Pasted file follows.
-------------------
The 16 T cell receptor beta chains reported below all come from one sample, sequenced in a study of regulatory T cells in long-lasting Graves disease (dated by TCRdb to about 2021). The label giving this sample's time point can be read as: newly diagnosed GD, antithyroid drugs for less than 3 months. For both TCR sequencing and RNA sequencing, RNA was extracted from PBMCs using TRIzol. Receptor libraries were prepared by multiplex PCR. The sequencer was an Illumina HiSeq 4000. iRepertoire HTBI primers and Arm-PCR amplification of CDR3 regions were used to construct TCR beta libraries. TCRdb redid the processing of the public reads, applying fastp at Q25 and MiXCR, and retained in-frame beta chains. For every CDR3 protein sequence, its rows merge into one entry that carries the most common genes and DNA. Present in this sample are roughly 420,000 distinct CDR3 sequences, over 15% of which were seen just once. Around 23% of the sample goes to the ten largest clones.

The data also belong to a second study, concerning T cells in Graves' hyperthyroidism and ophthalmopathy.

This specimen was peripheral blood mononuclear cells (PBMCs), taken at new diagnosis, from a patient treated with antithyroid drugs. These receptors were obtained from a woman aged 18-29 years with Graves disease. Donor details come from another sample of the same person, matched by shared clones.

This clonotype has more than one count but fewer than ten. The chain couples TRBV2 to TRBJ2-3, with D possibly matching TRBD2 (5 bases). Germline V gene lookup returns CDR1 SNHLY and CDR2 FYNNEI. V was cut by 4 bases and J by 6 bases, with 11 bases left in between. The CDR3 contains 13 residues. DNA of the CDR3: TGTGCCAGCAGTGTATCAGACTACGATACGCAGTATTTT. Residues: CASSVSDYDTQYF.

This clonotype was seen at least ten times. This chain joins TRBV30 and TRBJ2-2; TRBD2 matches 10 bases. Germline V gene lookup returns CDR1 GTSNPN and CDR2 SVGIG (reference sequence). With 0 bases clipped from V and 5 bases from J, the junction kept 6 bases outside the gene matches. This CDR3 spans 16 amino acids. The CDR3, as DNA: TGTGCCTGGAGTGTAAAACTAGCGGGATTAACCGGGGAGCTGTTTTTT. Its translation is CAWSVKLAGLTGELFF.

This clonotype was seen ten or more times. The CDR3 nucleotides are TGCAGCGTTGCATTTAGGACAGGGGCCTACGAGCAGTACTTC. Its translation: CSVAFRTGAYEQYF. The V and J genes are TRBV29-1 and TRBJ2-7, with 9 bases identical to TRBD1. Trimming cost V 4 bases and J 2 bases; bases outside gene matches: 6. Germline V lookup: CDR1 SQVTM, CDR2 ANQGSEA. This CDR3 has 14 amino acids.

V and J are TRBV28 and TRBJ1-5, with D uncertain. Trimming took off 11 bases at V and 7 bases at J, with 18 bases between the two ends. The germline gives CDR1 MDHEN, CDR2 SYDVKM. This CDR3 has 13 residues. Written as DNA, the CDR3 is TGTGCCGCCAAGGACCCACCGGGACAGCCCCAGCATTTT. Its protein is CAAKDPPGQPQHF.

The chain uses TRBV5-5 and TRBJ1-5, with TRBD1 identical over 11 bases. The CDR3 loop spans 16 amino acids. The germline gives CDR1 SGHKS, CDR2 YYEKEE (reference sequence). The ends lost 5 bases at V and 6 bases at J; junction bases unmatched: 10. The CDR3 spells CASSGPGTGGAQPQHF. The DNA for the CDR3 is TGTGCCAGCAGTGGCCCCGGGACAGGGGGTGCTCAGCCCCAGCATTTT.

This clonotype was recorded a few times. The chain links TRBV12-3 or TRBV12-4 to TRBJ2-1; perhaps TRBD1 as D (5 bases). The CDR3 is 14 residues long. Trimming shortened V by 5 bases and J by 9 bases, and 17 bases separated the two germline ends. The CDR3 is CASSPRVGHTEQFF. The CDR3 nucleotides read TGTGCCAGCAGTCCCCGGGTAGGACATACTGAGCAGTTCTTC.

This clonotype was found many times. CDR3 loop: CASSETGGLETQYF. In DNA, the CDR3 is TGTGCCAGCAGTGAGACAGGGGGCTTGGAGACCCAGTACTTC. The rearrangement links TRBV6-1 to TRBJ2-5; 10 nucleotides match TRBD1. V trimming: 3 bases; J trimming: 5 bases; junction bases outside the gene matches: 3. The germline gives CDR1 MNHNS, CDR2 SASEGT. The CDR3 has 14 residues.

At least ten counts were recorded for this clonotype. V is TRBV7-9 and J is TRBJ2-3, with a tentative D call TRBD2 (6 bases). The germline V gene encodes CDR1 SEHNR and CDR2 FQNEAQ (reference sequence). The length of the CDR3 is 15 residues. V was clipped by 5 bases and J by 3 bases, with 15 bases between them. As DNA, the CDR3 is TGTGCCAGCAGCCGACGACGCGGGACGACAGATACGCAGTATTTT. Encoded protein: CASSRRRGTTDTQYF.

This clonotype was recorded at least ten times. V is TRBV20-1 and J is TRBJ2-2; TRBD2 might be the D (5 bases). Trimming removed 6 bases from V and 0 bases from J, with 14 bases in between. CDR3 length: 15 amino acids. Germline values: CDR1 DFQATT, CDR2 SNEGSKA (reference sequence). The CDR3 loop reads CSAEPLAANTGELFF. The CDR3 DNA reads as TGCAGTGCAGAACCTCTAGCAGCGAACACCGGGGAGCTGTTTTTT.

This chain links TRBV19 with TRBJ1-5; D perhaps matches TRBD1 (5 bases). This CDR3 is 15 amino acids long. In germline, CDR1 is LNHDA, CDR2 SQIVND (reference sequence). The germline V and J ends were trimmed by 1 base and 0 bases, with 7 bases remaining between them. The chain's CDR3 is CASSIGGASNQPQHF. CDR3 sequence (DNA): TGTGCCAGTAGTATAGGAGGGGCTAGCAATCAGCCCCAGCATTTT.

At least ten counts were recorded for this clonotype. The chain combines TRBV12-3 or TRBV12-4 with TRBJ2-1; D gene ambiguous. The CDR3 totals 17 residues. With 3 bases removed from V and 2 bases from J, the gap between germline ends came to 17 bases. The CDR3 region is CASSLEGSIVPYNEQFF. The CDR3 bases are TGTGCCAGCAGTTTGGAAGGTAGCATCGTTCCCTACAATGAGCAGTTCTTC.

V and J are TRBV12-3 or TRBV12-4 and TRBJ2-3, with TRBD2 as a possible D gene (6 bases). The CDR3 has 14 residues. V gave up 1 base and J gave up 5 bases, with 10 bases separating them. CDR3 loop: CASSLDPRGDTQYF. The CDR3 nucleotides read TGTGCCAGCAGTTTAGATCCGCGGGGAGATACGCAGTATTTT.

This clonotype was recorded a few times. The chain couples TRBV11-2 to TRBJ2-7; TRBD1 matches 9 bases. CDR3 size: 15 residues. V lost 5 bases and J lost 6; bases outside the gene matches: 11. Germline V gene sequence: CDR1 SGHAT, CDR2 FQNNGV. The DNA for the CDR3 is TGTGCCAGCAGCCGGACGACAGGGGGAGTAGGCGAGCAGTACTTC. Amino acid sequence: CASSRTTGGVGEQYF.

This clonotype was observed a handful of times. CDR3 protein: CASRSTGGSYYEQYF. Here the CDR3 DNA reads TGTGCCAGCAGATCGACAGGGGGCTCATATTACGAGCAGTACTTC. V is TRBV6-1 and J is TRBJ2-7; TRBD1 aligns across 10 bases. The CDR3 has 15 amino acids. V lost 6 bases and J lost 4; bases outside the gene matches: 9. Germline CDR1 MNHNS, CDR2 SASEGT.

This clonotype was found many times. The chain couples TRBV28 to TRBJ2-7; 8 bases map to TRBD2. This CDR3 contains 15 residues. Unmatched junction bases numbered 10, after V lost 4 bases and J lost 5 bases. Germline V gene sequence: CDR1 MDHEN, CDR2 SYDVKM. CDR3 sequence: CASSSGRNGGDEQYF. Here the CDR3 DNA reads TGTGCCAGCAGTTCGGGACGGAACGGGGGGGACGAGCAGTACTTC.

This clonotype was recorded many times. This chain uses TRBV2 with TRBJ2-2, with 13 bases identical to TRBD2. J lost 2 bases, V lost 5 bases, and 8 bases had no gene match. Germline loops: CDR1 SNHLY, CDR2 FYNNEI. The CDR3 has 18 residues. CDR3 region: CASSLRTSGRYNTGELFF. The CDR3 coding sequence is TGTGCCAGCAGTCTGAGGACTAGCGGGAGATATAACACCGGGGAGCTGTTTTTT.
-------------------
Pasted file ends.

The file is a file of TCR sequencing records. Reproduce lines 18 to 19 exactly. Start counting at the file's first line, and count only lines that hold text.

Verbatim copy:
This clonotype was found many times. The chain couples TRBV28 to TRBJ2-7; 8 bases map to TRBD2. This CDR3 contains 15 residues. Unmatched junction bases numbered 10, after V lost 4 bases and J lost 5 bases. Germline V gene sequence: CDR1 MDHEN, CDR2 SYDVKM. CDR3 sequence: CASSSGRNGGDEQYF. Here the CDR3 DNA reads TGTGCCAGCAGTTCGGGACGGAACGGGGGGGACGAGCAGTACTTC.

This clonotype was recorded many times. This chain uses TRBV2 with TRBJ2-2, with 13 bases identical to TRBD2. J lost 2 bases, V lost 5 bases, and 8 bases had no gene match. Germline loops: CDR1 SNHLY, CDR2 FYNNEI. The CDR3 has 18 residues. CDR3 region: CASSLRTSGRYNTGELFF. The CDR3 coding sequence is TGTGCCAGCAGTCTGAGGACTAGCGGGAGATATAACACCGGGGAGCTGTTTTTT.